When thinking about why I trust the Scripture, I am reminded of the beauty of it’s words. There’s truly no other book as powerful and amazing as the Bible.
And do you know what is one of my favorite words in the whole Bible?
It’s not one that a lot of people really think about, because it’s an easy word to overlook. It’s three letters that are packed with power:
Look at 1 John 4:10: “In this is love, not that we have loved God but that he loved us and sent his Son to be the propitiation for our sins” (emphasis mine).
And check out Ephesians 2:1-6:
And you were dead in the trespasses and sins in which you once walked, following the course of this world, following m the prince of the power of the air, the spirit that is now at work in the sons of disobedience—among whom we all once lived in the passions of our flesh, carrying out the desires of the body and the mind, and were by nature children of wrath, like the rest of mankind. But God, being rich in mercy, because of the great love with which he loved us, even when we were dead in our trespasses, made us alive together with Christ—by grace you have been saved— and raised us up with him and seated us with him in the heavenly places in Christ Jesus… (emphasis mine)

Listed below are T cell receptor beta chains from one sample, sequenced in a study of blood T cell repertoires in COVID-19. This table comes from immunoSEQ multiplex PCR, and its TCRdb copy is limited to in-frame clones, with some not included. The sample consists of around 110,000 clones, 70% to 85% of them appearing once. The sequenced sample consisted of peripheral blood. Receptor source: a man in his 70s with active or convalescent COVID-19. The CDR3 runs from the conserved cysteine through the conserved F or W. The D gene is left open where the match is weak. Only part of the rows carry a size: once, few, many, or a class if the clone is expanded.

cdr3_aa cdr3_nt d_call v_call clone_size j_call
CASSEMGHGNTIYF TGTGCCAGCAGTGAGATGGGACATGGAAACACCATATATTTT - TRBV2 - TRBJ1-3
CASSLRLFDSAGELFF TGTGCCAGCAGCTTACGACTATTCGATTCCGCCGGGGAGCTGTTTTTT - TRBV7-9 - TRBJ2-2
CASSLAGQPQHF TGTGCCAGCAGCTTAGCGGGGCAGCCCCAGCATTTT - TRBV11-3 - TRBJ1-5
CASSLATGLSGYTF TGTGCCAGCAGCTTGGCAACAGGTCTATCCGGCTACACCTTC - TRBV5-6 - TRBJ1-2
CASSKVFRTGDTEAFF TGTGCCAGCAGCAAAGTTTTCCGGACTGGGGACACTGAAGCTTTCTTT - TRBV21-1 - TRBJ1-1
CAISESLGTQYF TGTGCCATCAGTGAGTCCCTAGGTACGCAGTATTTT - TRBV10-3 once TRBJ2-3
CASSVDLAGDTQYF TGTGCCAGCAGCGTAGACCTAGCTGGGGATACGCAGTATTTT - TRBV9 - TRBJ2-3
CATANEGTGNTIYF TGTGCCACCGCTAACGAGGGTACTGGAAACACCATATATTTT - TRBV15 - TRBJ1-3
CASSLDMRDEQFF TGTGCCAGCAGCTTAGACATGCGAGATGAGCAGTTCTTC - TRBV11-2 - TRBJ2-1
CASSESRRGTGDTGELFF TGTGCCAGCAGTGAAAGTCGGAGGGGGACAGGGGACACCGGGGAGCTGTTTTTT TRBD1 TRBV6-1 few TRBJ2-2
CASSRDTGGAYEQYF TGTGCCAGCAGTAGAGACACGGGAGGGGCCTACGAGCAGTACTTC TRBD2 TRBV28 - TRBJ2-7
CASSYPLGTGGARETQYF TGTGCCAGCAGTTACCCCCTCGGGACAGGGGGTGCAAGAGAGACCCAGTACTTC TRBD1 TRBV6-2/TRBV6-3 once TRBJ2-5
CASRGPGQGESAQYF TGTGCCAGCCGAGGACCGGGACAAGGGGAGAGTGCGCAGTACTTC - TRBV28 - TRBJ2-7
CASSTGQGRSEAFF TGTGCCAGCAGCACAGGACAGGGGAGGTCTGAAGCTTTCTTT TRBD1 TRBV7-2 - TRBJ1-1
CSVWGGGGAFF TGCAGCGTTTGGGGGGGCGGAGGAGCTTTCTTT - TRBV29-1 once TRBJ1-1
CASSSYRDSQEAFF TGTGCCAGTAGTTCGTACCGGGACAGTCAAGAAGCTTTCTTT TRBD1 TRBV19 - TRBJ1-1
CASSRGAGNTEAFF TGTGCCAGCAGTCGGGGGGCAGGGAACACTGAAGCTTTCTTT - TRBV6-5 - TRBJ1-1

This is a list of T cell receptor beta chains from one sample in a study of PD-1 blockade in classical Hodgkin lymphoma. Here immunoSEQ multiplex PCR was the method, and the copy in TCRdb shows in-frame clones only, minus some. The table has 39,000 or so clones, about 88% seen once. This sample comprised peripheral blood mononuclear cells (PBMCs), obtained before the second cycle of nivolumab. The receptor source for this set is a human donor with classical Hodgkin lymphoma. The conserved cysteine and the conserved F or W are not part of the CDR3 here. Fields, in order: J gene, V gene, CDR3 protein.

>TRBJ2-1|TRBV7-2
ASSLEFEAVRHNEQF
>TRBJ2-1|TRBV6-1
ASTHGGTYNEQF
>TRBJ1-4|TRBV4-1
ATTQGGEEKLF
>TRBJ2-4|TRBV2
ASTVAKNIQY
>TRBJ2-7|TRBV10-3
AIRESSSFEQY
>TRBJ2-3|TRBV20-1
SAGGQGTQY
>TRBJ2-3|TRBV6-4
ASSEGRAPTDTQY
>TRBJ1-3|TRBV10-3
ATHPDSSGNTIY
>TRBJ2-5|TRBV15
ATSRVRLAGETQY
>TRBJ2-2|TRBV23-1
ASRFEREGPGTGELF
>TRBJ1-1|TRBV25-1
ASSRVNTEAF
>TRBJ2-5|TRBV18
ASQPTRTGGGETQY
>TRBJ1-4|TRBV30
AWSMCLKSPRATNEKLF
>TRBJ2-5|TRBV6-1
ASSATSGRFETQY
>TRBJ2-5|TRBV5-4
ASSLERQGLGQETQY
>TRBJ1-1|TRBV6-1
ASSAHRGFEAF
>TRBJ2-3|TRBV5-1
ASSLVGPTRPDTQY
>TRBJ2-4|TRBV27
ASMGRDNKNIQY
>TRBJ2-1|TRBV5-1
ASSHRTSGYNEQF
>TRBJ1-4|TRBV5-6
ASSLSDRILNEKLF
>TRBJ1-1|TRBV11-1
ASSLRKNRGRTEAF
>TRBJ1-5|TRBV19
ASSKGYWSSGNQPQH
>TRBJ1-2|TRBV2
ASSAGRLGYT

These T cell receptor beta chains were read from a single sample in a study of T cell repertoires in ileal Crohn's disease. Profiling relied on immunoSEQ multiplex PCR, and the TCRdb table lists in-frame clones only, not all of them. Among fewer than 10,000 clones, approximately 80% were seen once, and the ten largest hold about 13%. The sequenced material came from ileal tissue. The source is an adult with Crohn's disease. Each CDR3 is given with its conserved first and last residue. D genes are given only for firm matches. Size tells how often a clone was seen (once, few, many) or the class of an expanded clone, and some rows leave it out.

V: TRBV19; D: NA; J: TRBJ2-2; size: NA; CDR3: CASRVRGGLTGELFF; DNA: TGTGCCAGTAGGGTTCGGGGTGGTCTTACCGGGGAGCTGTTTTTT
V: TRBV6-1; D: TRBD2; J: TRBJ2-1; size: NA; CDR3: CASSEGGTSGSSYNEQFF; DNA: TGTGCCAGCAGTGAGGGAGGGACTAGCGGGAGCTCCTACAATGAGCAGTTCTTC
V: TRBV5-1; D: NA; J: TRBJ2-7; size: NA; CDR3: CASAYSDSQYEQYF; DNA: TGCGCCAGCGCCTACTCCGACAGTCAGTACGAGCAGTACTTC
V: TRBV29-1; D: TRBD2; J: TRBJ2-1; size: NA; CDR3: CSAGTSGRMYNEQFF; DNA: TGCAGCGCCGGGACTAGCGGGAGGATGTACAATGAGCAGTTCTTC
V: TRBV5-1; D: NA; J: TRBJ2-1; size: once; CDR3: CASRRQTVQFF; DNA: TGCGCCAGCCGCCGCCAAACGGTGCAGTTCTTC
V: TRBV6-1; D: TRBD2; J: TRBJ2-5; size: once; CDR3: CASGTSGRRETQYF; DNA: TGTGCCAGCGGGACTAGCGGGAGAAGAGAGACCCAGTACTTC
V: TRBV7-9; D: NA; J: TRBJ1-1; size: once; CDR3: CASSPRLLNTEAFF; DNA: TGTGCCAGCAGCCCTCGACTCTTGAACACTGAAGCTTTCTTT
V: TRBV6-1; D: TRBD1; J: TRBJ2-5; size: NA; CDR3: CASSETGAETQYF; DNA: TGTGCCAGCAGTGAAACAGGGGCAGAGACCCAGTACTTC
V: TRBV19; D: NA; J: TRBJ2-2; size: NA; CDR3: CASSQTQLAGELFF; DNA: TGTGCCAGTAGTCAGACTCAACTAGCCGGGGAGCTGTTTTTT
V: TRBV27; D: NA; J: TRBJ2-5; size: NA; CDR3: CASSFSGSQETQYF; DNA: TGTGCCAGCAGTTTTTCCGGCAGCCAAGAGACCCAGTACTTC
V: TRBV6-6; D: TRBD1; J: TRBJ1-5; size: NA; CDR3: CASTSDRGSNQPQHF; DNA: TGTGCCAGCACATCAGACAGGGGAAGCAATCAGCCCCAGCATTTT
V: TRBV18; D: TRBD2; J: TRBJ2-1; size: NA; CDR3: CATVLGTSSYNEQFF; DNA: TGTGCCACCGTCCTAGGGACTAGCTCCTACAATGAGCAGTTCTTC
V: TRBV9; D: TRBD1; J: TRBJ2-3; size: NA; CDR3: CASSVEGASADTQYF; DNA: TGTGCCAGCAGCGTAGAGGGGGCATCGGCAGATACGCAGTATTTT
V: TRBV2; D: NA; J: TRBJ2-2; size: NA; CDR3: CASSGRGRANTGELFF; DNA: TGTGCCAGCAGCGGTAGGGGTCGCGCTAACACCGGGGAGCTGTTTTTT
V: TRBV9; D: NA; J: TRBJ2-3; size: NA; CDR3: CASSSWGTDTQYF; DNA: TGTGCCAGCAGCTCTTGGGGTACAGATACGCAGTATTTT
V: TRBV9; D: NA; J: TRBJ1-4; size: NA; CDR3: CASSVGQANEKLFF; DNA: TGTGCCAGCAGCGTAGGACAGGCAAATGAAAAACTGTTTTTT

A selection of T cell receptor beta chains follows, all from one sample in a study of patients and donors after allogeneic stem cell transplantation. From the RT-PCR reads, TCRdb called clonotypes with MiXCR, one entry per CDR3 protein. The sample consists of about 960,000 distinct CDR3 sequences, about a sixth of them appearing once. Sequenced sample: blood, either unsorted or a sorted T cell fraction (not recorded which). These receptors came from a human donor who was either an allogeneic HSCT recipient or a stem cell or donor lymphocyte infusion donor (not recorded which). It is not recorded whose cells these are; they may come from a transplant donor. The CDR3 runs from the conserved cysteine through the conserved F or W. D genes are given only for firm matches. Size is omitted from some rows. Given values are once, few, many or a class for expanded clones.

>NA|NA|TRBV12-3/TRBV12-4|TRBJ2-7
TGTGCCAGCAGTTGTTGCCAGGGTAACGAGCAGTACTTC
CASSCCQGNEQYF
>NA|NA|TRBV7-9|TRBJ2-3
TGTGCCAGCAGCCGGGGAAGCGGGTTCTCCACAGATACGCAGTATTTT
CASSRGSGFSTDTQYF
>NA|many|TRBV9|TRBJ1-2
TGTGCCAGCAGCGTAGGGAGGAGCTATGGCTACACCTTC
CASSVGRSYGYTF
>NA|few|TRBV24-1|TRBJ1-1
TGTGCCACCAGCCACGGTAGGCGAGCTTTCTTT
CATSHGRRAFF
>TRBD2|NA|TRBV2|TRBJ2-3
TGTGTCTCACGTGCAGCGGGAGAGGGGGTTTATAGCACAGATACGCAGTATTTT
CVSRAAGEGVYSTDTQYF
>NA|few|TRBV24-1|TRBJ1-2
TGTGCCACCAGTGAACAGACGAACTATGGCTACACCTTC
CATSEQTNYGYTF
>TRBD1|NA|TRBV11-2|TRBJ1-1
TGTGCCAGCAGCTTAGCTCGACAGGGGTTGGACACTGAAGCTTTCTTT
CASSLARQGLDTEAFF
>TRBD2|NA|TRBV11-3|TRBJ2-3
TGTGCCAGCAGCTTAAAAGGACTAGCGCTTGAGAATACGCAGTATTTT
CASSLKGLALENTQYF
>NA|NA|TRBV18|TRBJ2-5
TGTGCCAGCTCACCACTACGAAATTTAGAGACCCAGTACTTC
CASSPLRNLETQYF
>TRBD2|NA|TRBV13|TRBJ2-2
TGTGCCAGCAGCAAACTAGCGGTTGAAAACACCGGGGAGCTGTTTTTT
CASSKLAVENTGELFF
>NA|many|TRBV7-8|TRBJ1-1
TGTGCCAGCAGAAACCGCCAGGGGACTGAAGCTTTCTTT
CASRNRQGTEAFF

Just in these two examples, we see the power of the word “but.” Without these three letters, we would not see the grace of God in these passages. “But,” as a conjugation, connects opposing ideas, or coordinates elements.
We cannot love God on our own… but He loved us and died for us so that we can!
We were condemned, dead in our sins… but God, in His mercy and grace, made us alive!
Without the intervention of God, we’d be left stranded on our own, lost in our sins. “But” shows God’s intervention on our behalf.
That’s why a word like “but” is so powerful.
I trust the Scriptures because even the most seemingly insignificant words are rich with meaning.
I hope you will find as much joy in the simple words as I do.